The General Data Protection Regulation (GDPR) is a new revolutionary EU legislation that significantly enhances the protection of personal data of citizens.
The regulation introduces a new principle called responsibility, which requires data s and processors, regardless of their size or number of employees, to implement technical, organizational, and procedural measures to demonstrate compliance with GDPR principles. Implementing the principle of responsibility will require substantial time and financial investments for businesses. It will particularly affect the following areas:
- implementation of intentional and necessary data protection
- preparation of Data Protection Impact Assessments (DPIA)
- appointment of a Data Protection Officer (DPO)
- implementation of pseudonymization of personal data
- keeping records of processing activities
- consultation with supervisory authorities before processing personal data
Pseudonymization refers to the processing of personal data in such a way that it cannot be attributed to a specific individual without additional separately stored and protected information.
Another principle related to responsibility is the obligation of data s and processors to keep records of processing activities for which they are responsible. Each and processor will be required to cooperate with supervisory authorities and provide them with these records upon request for the purpose of monitoring these processing operations.
GDPR comes into effect on May 25, 2018, and represents a new legal framework for the protection of personal data in the European Union, aiming to safeguard the rights of EU citizens against unauthorized handling of their data and personal information. GDPR applies to all companies and institutions, as well as individuals and online services that process user data.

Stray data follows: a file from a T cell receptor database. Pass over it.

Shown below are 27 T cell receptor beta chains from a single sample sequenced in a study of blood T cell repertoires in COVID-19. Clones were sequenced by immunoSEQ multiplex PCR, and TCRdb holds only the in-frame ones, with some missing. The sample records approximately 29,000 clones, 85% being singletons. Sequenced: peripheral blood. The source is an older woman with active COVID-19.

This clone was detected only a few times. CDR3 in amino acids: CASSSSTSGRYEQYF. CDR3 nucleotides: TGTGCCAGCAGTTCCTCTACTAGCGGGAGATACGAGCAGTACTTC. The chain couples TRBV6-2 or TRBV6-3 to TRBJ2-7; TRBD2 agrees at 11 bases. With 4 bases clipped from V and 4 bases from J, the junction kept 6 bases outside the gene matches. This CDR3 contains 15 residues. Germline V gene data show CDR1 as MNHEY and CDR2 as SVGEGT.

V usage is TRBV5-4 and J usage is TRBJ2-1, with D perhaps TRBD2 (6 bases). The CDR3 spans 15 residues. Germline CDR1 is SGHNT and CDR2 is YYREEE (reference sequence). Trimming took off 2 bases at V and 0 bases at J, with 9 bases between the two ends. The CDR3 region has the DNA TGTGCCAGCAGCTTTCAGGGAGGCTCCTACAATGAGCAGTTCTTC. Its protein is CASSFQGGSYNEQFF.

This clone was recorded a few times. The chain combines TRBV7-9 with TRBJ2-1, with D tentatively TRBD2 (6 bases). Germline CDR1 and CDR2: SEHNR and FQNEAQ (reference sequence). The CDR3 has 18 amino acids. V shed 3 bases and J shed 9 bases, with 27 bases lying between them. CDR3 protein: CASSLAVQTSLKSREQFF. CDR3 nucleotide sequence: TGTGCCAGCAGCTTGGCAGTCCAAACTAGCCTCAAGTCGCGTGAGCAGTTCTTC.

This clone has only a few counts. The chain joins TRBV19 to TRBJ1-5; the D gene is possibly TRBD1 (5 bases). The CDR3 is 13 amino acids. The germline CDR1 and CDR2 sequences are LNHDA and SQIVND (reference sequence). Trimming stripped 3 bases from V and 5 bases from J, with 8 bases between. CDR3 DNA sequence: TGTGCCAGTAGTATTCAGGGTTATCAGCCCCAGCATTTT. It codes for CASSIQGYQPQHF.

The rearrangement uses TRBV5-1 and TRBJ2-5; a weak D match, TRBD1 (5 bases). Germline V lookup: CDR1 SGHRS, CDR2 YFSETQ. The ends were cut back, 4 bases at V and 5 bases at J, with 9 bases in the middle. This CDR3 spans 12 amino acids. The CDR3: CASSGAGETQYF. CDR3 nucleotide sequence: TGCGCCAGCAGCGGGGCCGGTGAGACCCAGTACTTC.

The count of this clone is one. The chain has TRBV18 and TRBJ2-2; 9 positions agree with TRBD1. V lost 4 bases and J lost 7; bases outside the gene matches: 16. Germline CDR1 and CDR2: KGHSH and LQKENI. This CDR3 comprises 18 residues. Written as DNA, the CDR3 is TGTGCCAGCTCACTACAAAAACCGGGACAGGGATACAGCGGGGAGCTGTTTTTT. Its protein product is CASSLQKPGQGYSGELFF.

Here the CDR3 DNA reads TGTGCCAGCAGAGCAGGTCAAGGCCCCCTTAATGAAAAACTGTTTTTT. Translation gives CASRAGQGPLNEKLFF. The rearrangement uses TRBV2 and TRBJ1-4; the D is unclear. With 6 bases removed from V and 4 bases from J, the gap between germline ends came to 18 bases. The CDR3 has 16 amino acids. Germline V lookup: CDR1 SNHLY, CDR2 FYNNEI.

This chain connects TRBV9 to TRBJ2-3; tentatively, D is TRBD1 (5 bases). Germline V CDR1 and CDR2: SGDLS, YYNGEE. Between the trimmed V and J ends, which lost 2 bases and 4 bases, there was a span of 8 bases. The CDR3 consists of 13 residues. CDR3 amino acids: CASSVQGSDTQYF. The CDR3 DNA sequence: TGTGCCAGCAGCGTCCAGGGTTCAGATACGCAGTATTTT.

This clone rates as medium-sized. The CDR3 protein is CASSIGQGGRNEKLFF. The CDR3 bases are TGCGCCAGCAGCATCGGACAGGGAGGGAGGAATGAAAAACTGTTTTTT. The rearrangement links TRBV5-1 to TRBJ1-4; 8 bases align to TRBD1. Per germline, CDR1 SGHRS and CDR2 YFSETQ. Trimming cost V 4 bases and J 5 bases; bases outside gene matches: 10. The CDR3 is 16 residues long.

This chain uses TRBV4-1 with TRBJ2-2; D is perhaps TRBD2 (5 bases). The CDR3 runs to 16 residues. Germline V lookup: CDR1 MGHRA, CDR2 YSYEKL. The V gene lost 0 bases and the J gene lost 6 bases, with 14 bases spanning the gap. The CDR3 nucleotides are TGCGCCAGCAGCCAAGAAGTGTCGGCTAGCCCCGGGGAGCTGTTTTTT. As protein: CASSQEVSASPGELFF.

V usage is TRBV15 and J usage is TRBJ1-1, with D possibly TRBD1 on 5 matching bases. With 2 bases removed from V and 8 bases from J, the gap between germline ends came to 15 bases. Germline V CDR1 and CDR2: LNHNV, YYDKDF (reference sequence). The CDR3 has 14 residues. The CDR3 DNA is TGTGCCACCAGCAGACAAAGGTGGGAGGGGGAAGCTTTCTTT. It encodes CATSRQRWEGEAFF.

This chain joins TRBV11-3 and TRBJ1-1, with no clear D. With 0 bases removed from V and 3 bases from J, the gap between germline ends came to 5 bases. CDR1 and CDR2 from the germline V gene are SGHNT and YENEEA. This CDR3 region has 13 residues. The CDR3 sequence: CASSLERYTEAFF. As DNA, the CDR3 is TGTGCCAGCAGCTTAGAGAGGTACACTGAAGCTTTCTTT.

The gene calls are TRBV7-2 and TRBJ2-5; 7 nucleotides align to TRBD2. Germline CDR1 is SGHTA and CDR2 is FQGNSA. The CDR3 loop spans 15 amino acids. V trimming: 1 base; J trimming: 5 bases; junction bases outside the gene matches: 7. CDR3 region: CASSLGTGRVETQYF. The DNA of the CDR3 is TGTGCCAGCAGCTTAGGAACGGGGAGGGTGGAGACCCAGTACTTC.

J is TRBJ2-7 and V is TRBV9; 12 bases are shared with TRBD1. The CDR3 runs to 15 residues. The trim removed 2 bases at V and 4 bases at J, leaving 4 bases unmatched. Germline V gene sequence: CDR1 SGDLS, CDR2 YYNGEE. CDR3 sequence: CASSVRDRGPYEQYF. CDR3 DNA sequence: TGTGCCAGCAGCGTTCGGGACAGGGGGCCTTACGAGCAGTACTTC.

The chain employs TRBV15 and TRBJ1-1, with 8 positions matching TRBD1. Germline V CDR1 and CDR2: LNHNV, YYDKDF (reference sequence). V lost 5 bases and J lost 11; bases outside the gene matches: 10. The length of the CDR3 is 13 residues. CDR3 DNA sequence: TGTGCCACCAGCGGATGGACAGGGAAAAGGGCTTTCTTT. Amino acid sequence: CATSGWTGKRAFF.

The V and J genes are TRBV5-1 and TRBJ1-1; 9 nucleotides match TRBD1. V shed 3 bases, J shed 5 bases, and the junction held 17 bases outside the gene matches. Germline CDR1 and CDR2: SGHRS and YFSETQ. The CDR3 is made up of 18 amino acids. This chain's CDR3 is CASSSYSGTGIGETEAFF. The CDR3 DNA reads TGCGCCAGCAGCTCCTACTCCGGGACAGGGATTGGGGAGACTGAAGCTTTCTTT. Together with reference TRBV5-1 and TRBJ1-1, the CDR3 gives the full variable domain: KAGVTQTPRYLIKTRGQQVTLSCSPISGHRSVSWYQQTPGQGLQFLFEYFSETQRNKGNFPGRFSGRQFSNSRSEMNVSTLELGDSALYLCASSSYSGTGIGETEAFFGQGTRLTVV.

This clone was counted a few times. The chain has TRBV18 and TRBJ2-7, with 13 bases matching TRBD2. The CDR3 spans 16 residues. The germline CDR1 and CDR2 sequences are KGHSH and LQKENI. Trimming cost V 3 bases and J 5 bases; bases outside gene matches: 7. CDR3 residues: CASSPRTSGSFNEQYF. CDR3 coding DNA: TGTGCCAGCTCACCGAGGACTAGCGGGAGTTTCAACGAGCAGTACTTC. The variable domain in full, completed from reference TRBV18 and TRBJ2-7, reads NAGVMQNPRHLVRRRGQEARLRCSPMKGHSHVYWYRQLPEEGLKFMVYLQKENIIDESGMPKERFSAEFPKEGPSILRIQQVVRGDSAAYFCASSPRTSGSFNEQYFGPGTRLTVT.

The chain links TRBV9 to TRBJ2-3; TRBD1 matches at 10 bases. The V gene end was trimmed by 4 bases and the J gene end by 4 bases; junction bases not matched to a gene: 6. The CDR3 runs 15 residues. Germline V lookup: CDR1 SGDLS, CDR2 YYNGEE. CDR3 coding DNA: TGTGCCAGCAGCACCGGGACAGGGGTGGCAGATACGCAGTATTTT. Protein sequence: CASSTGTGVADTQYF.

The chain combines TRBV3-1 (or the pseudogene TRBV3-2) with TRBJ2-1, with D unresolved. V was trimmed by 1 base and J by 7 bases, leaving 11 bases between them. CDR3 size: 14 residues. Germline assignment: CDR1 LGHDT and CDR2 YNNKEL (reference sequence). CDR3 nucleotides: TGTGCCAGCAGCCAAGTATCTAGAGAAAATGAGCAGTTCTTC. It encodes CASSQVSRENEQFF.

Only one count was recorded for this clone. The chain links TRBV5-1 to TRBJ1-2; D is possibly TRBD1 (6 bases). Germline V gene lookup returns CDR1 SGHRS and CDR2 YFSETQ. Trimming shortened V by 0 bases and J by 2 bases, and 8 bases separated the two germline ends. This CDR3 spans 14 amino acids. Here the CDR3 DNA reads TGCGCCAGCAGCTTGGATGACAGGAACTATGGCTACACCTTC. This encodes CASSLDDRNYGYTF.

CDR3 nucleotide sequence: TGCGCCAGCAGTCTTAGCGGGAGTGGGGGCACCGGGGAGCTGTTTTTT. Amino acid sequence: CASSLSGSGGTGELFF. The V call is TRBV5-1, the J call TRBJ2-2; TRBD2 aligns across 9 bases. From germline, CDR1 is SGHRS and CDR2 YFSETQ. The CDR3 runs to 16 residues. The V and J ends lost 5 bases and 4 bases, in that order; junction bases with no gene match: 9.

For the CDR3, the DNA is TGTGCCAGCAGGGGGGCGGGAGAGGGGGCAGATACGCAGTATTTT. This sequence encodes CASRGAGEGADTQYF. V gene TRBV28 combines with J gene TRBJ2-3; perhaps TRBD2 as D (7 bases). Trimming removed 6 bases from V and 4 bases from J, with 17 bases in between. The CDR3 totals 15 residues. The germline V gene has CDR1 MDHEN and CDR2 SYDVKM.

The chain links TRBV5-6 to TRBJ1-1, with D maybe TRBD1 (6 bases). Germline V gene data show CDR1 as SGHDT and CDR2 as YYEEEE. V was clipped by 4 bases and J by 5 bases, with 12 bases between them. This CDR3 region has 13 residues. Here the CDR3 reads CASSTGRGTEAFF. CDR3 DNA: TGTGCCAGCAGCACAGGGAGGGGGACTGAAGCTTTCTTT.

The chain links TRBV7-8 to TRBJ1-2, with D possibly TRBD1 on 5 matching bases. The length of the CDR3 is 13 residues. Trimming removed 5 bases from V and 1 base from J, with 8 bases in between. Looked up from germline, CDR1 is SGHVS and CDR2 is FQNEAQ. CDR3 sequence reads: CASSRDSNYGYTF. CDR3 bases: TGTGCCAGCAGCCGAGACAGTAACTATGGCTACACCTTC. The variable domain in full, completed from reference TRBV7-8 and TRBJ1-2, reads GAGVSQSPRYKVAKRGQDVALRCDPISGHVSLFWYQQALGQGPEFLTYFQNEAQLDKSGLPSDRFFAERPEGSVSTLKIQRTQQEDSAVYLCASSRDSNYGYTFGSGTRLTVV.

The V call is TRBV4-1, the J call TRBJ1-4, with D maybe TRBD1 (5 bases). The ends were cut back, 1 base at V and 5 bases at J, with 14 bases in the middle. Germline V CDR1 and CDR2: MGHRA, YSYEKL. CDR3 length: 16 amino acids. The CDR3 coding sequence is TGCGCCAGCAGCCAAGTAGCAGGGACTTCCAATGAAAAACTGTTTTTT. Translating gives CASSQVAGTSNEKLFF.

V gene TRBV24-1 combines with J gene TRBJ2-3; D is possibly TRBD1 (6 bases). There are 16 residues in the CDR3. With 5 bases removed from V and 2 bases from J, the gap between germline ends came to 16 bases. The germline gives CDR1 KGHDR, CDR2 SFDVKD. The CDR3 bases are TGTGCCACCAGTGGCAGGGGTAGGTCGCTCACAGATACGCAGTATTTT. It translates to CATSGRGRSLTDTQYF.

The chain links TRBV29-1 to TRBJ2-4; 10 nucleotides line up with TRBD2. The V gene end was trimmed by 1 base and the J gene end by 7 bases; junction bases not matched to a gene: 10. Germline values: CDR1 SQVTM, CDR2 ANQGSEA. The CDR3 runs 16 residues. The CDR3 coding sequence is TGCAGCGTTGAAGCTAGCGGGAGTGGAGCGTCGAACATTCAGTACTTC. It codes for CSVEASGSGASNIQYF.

The intention of the legislators was to give European citizens greater control over what happens with their data. Therefore, GDPR introduces significant fines for violations of the new, stricter rules and requires larger data processors to establish an independent control function called the Data Protection Officer (DPO). The role of the DPO is to oversee proper handling of personal data and report potential data breaches or law violations.
Personal data, as defined both in the current directive from 1995 and in GDPR, refers to any information relating to an identified or identifiable natural person.
General personal data includes name, gender, age, date of birth, marital status, as well as IP address and photographic records. Considering that GDPR also applies to self-employed individuals, organizational data such as email address, phone number, or various identification information issued by the state are also categorized as personal data.
In case of non-compliance, lack of implementation, or unpreparedness for the new regulation, mandatory subjects may face significant fines, which can be financially devastating in many cases.
GDPR, following the example of regulations on competition protection, introduces multiple times higher fines than we have been accustomed to. The maximum fine amount is 20,000,000 euros or 4% of the total annual turnover (whichever is higher) and will depend on several factors, such as the nature, severity, and duration of the violation, the number of affected individuals and the extent of damage, actions taken by the or processor to mitigate damages, the category of personal data affected by the violation, and many others.
It is important to emphasize that the maximum fine can be imposed on both small companies with five employees and large multinational corporations that fail to take necessary steps to comply with the principles and obligations arising from GDPR.
In addition to these administrative fines, data s or processors may also face claims filed by individuals seeking compensation for material or non-material damage. Furthermore, companies are exposed to loss of trust and reputational risks resulting from mishandling of personal data.